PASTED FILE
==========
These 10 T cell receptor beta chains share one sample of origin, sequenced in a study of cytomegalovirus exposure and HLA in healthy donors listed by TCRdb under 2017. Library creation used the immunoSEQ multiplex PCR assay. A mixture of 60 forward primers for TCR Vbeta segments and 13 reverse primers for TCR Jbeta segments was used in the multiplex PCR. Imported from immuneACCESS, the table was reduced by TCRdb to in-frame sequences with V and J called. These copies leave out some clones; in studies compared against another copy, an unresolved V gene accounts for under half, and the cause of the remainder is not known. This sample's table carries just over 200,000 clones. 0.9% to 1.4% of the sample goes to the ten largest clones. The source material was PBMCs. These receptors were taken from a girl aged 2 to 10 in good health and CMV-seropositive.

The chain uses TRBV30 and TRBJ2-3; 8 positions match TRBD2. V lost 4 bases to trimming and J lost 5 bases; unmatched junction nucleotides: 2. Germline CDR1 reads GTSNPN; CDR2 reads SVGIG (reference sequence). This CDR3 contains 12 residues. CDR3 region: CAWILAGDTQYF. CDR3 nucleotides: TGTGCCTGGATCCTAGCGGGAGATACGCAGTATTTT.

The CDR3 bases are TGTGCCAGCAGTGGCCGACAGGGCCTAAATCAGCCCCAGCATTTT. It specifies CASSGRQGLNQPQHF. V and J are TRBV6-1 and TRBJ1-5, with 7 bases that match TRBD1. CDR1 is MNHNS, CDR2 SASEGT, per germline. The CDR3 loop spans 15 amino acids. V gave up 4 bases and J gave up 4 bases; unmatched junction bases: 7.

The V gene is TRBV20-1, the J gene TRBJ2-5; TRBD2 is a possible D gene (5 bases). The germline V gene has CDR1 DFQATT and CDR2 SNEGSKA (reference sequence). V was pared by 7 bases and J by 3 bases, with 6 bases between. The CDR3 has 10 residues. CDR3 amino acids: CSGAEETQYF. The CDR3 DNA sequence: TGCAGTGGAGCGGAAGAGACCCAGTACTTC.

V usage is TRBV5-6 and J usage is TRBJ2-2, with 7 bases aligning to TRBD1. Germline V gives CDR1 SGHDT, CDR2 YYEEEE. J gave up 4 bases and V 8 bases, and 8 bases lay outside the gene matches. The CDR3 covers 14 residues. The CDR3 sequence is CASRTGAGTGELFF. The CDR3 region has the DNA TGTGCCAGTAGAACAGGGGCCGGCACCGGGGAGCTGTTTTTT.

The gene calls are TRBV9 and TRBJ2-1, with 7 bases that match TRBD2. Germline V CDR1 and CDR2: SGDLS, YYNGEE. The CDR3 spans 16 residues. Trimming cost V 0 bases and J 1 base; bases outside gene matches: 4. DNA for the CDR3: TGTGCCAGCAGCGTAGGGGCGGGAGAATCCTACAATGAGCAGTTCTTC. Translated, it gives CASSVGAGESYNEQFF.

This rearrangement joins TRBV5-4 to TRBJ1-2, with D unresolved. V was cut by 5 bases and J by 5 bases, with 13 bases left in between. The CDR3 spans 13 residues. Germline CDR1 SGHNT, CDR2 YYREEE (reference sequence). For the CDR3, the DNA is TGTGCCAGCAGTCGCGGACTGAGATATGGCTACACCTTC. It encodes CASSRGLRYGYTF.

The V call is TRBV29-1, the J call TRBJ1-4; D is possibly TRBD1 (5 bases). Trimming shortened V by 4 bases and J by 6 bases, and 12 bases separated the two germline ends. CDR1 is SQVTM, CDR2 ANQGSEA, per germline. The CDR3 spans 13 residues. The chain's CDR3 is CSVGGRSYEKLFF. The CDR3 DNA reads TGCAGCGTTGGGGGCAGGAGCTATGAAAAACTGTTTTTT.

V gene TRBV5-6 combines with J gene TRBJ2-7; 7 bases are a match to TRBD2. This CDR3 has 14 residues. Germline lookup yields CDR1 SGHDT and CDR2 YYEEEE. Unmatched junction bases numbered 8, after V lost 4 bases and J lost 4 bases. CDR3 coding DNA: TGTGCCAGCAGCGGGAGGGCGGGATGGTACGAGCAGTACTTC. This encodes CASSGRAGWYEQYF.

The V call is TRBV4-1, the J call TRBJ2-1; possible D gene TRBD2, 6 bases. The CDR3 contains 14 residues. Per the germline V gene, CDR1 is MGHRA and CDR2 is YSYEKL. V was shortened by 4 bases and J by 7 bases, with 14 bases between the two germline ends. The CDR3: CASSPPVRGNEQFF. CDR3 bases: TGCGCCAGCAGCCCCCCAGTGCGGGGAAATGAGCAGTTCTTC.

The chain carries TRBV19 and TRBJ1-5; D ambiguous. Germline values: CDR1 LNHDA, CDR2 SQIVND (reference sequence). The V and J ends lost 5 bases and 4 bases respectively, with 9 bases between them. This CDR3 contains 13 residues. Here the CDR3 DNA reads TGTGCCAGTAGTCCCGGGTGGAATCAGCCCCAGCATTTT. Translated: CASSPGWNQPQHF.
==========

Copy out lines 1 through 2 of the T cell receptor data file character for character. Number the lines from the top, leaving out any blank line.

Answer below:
These 10 T cell receptor beta chains share one sample of origin, sequenced in a study of cytomegalovirus exposure and HLA in healthy donors listed by TCRdb under 2017. Library creation used the immunoSEQ multiplex PCR assay. A mixture of 60 forward primers for TCR Vbeta segments and 13 reverse primers for TCR Jbeta segments was used in the multiplex PCR. Imported from immuneACCESS, the table was reduced by TCRdb to in-frame sequences with V and J called. These copies leave out some clones; in studies compared against another copy, an unresolved V gene accounts for under half, and the cause of the remainder is not known. This sample's table carries just over 200,000 clones. 0.9% to 1.4% of the sample goes to the ten largest clones. The source material was PBMCs. These receptors were taken from a girl aged 2 to 10 in good health and CMV-seropositive.

The chain uses TRBV30 and TRBJ2-3; 8 positions match TRBD2. V lost 4 bases to trimming and J lost 5 bases; unmatched junction nucleotides: 2. Germline CDR1 reads GTSNPN; CDR2 reads SVGIG (reference sequence). This CDR3 contains 12 residues. CDR3 region: CAWILAGDTQYF. CDR3 nucleotides: TGTGCCTGGATCCTAGCGGGAGATACGCAGTATTTT.